As to what cations may be used with the different cationically crosslinkable carbohydrates, the polyvalent cations are suitable for use--i.e., the requisite crosslinking will be achieved--with all of the cationically crosslinkable carbohydrates; accordingly, of the foregoing specified cations, calcium, magnesium, aluminum, ferrous, ferric, cuprous, and cupric ions may be used with all of the cationically crosslinkable carbohydrates. However, specific carrageenans, including the kappa carrageenans, are crosslinkable by monovalent as well as polyvalent cations; accordingly, of the foregoing specified cations the sodium, potassium, and ammonium ions as well as the indicated polyvalent cations are suitable for particular carrageenans.

Particularly preferred cationically crosslinked gels for the edible spreads of the present invention are the gels containing calcium pectate. In accordance with the foregoing, these can be provided by combination of such low methoxyl pectin with a calcium salt, in an aqueous medium.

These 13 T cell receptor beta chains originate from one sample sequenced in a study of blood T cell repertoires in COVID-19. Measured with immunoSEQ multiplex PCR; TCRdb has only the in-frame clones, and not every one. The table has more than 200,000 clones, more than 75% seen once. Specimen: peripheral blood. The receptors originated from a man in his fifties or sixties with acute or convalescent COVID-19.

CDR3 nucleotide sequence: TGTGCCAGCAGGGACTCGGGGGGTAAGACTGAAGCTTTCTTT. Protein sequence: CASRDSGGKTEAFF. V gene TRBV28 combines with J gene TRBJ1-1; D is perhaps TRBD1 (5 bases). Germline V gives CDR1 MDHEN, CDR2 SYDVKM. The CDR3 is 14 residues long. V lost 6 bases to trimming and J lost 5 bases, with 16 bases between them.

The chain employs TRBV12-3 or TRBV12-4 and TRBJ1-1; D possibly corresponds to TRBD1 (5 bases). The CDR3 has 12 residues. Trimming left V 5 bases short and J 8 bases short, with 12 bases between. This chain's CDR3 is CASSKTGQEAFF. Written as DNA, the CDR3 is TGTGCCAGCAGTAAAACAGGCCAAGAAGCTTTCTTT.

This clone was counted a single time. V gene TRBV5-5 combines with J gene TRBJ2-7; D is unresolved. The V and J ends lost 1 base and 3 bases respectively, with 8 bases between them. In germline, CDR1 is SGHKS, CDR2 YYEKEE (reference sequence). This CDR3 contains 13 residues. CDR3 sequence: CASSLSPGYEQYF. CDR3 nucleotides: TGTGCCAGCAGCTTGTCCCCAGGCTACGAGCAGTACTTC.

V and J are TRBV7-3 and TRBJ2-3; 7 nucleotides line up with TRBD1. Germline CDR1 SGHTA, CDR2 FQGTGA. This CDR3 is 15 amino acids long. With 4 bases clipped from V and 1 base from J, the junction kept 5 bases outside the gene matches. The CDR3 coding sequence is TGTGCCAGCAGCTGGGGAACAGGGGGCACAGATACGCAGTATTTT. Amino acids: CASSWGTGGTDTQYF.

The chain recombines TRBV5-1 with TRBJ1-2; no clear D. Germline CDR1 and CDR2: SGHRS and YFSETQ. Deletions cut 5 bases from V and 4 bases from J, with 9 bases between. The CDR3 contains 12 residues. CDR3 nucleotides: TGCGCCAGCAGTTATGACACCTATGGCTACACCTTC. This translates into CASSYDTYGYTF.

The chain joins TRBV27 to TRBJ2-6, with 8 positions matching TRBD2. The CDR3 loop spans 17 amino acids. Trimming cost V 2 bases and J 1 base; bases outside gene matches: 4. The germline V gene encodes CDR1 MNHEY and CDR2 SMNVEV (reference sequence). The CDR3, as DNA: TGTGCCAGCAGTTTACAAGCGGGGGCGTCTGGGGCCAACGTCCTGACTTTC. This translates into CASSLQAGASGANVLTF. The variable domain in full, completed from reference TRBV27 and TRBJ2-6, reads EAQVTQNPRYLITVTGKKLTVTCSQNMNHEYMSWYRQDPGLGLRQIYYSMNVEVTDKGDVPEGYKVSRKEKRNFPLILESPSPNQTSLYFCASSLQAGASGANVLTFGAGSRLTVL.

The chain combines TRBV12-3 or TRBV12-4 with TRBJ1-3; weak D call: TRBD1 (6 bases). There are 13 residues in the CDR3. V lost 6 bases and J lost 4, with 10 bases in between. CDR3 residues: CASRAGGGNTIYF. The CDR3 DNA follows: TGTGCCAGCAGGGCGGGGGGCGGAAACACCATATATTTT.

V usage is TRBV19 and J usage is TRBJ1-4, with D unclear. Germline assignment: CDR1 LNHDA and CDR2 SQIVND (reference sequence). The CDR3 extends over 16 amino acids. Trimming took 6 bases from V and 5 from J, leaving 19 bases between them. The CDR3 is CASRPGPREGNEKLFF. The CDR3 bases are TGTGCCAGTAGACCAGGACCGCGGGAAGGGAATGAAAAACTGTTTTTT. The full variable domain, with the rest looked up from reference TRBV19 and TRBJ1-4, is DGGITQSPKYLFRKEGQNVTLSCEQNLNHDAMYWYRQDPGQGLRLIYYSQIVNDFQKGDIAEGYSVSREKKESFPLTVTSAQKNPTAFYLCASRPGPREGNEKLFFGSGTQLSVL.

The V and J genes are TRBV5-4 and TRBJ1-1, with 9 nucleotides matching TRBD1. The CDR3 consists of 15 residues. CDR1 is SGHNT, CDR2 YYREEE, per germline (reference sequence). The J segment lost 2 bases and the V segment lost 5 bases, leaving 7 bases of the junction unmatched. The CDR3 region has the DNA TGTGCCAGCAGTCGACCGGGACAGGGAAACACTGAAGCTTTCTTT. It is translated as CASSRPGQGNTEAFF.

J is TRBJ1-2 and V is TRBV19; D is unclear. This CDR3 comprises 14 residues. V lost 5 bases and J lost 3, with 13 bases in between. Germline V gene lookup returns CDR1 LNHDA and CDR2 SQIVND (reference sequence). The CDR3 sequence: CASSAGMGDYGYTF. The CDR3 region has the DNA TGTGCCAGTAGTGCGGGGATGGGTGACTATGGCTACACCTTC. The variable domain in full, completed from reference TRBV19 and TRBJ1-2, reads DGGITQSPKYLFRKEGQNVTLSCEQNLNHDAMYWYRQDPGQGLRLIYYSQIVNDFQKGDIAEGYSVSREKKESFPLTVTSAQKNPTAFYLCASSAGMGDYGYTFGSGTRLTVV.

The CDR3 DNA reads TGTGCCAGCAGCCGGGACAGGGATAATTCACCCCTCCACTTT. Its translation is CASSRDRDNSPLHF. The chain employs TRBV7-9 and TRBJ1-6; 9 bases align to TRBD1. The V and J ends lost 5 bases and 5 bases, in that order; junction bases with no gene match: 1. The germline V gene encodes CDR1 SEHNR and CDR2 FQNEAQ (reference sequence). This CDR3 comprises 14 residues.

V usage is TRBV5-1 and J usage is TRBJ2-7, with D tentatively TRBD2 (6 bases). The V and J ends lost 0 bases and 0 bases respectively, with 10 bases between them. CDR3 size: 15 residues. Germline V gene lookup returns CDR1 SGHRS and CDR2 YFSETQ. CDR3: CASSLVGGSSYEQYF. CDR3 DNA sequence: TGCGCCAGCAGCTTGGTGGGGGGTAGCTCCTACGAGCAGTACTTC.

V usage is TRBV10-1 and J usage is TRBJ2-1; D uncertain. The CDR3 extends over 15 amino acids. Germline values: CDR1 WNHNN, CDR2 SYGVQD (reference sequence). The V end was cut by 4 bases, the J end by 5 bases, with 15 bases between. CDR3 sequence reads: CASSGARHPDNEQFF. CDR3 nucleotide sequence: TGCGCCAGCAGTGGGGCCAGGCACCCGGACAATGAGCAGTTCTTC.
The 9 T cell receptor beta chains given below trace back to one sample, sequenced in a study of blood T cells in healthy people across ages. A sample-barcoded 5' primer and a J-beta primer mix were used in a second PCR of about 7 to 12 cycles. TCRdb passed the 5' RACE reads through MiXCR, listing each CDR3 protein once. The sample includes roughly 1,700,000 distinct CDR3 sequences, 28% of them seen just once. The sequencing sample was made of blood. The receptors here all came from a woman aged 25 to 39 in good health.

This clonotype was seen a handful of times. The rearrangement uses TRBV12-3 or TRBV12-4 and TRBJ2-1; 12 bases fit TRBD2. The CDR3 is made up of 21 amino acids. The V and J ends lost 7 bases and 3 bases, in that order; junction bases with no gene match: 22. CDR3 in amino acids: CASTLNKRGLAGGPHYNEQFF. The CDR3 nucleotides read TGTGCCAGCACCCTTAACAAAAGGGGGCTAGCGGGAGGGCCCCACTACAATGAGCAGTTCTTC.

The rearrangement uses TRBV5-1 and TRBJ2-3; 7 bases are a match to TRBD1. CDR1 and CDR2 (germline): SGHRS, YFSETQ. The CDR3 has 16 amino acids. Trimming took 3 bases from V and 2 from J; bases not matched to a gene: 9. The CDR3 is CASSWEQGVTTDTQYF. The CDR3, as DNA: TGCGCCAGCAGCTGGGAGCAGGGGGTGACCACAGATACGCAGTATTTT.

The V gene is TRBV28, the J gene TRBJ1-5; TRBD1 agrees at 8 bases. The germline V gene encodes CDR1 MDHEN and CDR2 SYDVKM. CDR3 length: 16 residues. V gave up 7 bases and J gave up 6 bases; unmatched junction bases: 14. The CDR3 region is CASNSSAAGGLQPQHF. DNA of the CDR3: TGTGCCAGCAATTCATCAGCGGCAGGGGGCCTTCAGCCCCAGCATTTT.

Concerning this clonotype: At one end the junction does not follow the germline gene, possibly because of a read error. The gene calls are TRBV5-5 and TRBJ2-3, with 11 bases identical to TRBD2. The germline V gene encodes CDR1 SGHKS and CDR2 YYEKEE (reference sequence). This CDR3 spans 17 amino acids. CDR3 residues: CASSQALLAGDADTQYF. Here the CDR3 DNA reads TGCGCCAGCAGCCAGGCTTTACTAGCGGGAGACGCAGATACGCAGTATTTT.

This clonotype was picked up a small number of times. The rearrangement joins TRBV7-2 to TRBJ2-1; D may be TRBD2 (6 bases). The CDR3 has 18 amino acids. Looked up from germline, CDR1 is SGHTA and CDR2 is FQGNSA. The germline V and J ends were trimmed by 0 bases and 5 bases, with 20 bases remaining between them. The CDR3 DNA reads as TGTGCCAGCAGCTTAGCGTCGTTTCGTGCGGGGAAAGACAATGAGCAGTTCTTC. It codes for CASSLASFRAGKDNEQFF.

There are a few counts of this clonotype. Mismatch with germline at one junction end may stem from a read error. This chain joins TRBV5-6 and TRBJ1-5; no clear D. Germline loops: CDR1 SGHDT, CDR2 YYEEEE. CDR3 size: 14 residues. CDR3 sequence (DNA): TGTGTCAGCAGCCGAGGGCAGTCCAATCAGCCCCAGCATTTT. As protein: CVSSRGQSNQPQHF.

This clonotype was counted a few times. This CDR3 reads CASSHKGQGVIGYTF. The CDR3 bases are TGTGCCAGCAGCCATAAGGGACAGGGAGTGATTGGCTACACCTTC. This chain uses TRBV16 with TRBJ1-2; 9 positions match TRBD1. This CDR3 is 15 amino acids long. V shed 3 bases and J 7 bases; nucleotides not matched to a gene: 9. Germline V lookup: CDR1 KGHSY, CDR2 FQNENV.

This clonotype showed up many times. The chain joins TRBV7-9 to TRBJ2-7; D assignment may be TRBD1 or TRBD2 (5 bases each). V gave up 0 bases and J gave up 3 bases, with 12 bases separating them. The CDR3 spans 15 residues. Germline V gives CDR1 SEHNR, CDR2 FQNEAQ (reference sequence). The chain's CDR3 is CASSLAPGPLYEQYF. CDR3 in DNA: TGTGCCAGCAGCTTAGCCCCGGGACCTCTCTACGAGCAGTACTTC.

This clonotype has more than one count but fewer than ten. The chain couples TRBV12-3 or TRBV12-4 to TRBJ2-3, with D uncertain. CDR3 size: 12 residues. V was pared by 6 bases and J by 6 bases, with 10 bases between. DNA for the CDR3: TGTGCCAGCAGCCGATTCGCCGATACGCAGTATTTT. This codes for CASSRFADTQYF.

Further regarding the gels of the present invention, they are preferably in particulate form, and also as a matter of preference they are provided in irregular shapes, by such means as shredding. A substantial portion of the irregularly shaped gel particles may be described as being elongated, rod-like, ribbon-like, platelets or nonspheroidal. These gel particles appear to be highly associated, i.e., crowded or packed into loosely adhered shapes.

Yet additionally these irregular particles are typically branched and/or elongated, having a length of up to 250 microns, with less than about 3 percent by weight of the gel particles being less than 5 microns in size. Correspondingly, as a matter of preference the longest dimension of the gel particles of the present invention is up to 250 microns; also as a matter of preference, their mean volume diameter is in the range of about 10 microns to about 100 microns, more preferably about 25-75 microns.